I hadn’t meant that my posts this week would be overtaken by Bastardy. Interestingly as yesterday’s Bastard children were the forebears of some of the most notorious royal families in English history it is only proper to discuss perhaps England’s most conspicuous royal bastard.
Henry Fitzroy was the son of Henry VIII and Elizabeth Blount, a lady in waiting to the Queen, Catherine of Arragon. Henry’s joy in his new born son was obvious, as it demonstrated that he could produce a boy. Fitzroy was the first son of Henry’s who lived beyond infancy, and the only illegitimate child that the King officially recognised as his own. The name Fitzroy is a Norman-French surname meaning “son of the King”, and it was common for illegitimate children of the King to receive this name.
At the age of six Fitzroy was made knight of the Garter, several years later he was named the Earl of Nottingham and Duke of Richmond and Somerset, intensifying rumours that the King would legitimise Henry and make him his heir. Fitzroy was raised in Yorkshire and bestowed with various other titles over the years (including Admiral of England, Ireland and Normandy; Warden of the Cinque Ports; Lieutenant of Ireland). Perhaps with a view to prepare him for the role of King. He was given his own household of 245 servants, dressed in lavish clothing and given a classical education; he regularly attended parliament from the age of ten.
Henry VIII and the Francis I of France arranged for Fitzroy to stay at the French court where he was accepted as a member of the King’s Privy Chamber. A little under a year later Fitzroy was recalled to England for his marriage to Mary Howard, the Duke of Norfolk’s daughter, in November 1533; as they were both 14 the marriage was never consummated.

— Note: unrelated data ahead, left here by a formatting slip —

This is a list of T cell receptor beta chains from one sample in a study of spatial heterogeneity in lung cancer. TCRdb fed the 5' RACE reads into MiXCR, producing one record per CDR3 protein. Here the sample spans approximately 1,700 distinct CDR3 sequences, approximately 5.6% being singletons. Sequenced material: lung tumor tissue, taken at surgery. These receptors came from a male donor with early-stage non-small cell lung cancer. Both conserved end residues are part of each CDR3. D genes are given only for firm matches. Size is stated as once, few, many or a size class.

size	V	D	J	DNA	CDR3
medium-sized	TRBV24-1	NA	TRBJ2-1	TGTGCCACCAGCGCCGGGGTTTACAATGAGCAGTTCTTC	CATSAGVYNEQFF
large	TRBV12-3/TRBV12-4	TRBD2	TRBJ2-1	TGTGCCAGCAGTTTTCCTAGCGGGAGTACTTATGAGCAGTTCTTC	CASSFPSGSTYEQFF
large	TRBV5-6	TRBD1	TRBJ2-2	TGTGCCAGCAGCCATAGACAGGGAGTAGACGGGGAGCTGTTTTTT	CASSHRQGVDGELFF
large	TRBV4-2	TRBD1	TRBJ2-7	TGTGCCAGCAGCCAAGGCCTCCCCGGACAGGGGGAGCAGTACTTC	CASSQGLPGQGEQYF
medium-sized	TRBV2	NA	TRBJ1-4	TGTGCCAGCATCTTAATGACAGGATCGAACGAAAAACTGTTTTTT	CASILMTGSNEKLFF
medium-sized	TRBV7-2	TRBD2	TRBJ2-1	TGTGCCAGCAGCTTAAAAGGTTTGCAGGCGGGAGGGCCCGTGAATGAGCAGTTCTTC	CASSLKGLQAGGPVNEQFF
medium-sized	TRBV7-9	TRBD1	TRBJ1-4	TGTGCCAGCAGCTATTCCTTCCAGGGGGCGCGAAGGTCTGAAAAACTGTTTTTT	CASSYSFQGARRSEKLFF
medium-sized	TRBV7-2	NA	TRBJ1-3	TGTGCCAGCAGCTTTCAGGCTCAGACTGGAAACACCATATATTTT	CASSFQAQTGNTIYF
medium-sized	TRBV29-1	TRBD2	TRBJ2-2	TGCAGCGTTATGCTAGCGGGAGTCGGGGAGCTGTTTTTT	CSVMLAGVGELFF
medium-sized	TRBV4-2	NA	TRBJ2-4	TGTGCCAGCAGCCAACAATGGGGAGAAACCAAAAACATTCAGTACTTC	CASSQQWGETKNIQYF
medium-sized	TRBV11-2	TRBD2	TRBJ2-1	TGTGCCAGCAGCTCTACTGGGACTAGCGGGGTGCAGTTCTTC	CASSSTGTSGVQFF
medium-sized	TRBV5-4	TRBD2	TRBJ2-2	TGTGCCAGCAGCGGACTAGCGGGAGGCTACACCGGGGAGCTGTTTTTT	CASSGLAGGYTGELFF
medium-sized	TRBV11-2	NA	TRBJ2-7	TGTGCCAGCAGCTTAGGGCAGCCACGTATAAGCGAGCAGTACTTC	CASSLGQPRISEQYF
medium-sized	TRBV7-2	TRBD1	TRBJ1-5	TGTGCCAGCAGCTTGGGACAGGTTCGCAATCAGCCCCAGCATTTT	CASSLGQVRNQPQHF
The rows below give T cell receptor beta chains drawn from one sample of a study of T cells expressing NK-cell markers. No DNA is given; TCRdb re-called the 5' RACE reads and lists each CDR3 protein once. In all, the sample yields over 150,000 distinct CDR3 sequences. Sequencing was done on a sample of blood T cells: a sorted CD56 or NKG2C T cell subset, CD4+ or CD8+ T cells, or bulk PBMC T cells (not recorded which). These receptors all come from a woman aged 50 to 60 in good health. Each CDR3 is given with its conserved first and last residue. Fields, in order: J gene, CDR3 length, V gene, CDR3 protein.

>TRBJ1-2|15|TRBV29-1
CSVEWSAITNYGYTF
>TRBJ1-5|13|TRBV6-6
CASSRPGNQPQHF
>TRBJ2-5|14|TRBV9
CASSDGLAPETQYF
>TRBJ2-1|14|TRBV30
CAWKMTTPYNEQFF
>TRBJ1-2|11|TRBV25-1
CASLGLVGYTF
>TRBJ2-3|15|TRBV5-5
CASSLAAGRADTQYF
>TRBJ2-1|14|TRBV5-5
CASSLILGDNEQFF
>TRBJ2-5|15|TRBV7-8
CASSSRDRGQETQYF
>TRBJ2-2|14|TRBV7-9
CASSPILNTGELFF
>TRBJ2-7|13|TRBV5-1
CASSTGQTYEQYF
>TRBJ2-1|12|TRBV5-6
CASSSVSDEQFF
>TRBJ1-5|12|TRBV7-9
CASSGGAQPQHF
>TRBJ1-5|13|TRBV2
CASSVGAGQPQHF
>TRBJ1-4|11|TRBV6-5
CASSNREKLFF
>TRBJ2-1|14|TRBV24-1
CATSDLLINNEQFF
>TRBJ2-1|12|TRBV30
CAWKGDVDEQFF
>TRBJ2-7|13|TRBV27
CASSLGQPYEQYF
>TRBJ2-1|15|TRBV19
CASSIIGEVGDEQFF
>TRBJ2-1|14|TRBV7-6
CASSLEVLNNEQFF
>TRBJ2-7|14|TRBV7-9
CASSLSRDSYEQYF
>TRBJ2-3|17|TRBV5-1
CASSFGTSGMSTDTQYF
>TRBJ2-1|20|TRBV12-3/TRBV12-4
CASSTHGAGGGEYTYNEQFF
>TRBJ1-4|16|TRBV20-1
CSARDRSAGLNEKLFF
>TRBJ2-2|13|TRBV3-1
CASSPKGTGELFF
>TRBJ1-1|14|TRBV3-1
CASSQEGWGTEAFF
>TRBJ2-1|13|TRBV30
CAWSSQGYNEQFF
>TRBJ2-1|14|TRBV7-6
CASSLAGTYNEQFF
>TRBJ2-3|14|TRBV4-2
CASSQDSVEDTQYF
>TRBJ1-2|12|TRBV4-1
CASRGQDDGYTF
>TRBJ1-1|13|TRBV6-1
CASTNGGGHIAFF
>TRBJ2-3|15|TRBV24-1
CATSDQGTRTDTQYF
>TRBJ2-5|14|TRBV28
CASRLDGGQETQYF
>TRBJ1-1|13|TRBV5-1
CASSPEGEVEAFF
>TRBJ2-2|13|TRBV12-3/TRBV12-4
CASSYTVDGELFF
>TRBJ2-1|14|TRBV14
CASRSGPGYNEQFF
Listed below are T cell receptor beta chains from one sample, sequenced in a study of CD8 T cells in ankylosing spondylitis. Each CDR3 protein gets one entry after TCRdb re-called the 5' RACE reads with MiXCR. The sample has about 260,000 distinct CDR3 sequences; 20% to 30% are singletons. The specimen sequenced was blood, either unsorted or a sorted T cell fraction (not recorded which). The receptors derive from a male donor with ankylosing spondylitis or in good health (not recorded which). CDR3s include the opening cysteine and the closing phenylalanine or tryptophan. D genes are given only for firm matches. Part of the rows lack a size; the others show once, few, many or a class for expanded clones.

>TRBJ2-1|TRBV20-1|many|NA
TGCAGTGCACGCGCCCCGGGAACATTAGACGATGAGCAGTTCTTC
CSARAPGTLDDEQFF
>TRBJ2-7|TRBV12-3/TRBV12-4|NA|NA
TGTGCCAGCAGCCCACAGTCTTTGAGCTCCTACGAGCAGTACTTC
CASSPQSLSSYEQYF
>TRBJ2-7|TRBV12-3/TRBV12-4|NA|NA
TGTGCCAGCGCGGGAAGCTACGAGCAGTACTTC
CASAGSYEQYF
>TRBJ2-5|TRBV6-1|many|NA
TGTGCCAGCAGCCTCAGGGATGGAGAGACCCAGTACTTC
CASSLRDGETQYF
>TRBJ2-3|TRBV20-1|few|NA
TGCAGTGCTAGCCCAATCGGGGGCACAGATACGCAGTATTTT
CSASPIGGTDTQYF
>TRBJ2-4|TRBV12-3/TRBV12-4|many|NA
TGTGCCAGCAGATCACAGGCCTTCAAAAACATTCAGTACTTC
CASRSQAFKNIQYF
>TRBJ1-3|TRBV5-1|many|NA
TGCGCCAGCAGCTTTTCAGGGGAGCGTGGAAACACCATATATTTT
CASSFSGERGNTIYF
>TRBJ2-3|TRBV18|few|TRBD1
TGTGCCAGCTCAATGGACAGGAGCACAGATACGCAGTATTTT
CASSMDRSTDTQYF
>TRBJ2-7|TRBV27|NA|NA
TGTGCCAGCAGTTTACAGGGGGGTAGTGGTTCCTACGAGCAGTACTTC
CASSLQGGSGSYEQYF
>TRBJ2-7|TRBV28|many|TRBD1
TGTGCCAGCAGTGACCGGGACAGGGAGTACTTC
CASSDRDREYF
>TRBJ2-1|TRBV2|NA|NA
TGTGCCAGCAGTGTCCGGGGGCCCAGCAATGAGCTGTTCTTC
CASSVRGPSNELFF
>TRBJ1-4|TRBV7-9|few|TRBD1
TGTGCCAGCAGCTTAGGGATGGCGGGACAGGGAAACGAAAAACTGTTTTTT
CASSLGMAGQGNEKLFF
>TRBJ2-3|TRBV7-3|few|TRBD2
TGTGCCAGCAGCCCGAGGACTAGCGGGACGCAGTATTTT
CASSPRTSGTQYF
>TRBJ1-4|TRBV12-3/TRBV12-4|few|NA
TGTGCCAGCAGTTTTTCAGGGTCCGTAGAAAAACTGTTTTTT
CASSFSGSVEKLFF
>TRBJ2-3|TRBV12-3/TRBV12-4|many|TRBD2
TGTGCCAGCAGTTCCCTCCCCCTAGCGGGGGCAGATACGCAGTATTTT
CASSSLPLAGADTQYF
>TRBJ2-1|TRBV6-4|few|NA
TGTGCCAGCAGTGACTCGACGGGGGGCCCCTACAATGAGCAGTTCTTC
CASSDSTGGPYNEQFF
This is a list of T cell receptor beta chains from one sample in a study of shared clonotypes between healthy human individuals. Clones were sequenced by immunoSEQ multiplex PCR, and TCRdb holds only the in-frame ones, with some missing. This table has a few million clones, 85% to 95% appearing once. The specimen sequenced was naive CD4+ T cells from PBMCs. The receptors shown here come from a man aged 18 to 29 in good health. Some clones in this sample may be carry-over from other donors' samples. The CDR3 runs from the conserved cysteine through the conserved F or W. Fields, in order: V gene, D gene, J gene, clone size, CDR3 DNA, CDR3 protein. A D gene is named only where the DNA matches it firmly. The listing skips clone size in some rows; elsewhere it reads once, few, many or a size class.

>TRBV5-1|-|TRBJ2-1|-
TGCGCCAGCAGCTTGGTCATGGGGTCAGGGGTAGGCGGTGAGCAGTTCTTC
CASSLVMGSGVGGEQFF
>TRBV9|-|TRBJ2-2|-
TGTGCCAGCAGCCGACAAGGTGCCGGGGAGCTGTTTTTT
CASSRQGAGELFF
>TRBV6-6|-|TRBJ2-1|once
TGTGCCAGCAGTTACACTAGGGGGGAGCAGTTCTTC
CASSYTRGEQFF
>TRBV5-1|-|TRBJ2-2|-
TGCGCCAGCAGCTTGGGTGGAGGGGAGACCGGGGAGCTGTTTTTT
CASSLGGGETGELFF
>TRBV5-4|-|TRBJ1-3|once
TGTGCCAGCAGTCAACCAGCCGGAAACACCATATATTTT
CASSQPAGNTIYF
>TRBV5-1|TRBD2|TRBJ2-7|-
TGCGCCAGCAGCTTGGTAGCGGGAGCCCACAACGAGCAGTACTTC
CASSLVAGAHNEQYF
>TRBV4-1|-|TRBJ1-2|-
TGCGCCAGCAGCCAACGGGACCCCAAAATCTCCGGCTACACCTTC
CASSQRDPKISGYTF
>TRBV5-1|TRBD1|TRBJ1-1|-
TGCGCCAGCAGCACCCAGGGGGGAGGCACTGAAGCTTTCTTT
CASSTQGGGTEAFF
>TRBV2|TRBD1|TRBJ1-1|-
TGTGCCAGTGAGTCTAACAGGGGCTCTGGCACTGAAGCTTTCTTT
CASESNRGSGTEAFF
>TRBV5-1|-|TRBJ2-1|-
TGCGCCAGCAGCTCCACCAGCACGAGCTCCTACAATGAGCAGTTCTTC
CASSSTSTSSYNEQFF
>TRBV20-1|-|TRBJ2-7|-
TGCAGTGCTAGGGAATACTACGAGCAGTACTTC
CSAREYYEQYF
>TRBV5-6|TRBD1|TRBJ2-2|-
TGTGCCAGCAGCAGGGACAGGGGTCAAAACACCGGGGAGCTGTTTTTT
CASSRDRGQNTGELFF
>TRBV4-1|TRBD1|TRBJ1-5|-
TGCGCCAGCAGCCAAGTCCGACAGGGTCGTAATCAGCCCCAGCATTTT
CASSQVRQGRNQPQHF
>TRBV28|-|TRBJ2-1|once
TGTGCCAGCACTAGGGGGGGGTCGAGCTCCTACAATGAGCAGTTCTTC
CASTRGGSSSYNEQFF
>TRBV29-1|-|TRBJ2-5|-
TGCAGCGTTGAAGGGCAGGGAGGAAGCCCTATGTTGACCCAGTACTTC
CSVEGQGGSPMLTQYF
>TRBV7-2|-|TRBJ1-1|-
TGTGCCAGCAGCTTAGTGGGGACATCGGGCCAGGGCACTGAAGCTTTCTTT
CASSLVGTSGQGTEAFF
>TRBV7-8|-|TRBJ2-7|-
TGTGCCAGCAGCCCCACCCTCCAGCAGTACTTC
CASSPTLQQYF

Henry VIII referred to his son as ‘my worldly jewel’; however Fitzroy died quite suddenly in July 1536 aged 17 from what is believed to be tuberculosis, or pneumonic plague. Fitzroy had appeared healthy when he attended the opening of Parliament on 8 June with the first signs of any illness recorded just two weeks before his death. He was buried in the Cluniac priory of Thetford, but at the dissolution his body and tomb, together with that of his father-in-law, the Duke of Norfolk, were removed to St. Michael’s Church, Framingham, Suffolk.
Had Fitzroy lived there were those who expected him to become Henry’s legitimate heir. Importantly Bastardy wouldn’t necessarily rule him out as both of Henry’s legitimate daughters, Mary and Elizabeth, experienced periods in their lives when their father’s marital problems rendered them illegitimate: Mary when Henry’s marriage to Katherine was nullified, and Elizabeth following the execution of her mother, Anne Boleyn.